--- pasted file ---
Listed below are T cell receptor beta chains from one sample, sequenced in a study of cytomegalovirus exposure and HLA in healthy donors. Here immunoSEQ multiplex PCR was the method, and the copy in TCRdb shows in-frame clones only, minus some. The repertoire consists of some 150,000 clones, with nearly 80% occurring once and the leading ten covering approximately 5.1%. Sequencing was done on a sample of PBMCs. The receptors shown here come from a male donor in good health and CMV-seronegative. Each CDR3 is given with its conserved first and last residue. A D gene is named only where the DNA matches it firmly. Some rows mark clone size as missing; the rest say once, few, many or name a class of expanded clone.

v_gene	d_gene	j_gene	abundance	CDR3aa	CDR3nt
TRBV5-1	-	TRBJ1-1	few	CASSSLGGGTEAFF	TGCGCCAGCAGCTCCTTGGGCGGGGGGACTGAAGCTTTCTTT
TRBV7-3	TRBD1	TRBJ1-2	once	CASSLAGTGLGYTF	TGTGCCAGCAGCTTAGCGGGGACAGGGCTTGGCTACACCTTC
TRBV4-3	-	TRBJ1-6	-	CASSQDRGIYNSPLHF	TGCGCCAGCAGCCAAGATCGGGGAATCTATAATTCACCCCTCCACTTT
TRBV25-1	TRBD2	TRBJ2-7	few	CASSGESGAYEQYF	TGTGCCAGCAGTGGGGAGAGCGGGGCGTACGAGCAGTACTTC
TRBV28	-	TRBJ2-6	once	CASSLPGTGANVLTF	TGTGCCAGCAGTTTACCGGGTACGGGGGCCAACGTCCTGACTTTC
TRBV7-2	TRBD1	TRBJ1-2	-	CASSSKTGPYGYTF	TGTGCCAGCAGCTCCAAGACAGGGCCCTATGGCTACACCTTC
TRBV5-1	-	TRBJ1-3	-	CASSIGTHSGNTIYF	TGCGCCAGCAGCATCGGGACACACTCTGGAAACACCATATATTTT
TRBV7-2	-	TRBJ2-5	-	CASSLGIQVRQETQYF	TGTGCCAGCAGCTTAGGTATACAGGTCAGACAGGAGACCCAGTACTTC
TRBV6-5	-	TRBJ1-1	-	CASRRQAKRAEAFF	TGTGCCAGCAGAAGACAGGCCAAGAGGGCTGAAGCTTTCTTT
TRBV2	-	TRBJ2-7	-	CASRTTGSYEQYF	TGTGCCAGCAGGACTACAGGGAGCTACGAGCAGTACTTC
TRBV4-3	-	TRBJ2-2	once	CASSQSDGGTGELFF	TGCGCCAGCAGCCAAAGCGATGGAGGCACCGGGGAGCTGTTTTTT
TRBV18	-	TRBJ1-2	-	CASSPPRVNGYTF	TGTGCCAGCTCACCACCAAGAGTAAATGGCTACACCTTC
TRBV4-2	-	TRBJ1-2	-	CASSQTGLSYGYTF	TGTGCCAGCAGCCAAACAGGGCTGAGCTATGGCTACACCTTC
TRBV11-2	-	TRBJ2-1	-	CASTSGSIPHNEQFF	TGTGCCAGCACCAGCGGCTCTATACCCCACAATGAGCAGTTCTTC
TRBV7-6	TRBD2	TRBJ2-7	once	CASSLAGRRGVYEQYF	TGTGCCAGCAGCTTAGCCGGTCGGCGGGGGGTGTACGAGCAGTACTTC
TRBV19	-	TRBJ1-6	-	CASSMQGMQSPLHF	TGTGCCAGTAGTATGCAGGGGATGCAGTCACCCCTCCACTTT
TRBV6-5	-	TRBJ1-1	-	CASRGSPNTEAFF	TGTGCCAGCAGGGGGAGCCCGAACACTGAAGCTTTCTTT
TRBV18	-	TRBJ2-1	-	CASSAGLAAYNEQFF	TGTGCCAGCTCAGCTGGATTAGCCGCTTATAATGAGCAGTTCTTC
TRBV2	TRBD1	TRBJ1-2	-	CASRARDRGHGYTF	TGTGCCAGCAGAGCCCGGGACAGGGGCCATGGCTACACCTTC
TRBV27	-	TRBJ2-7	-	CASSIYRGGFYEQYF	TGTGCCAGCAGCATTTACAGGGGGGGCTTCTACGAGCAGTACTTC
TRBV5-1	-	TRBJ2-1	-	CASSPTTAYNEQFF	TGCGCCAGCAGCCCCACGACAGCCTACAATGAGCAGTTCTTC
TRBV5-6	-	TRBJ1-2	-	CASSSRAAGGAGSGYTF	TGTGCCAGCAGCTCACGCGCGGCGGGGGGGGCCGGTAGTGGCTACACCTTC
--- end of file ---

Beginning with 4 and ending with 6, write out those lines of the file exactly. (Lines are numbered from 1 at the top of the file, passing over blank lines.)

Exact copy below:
TRBV7-3	TRBD1	TRBJ1-2	once	CASSLAGTGLGYTF	TGTGCCAGCAGCTTAGCGGGGACAGGGCTTGGCTACACCTTC
TRBV4-3	-	TRBJ1-6	-	CASSQDRGIYNSPLHF	TGCGCCAGCAGCCAAGATCGGGGAATCTATAATTCACCCCTCCACTTT
TRBV25-1	TRBD2	TRBJ2-7	few	CASSGESGAYEQYF	TGTGCCAGCAGTGGGGAGAGCGGGGCGTACGAGCAGTACTTC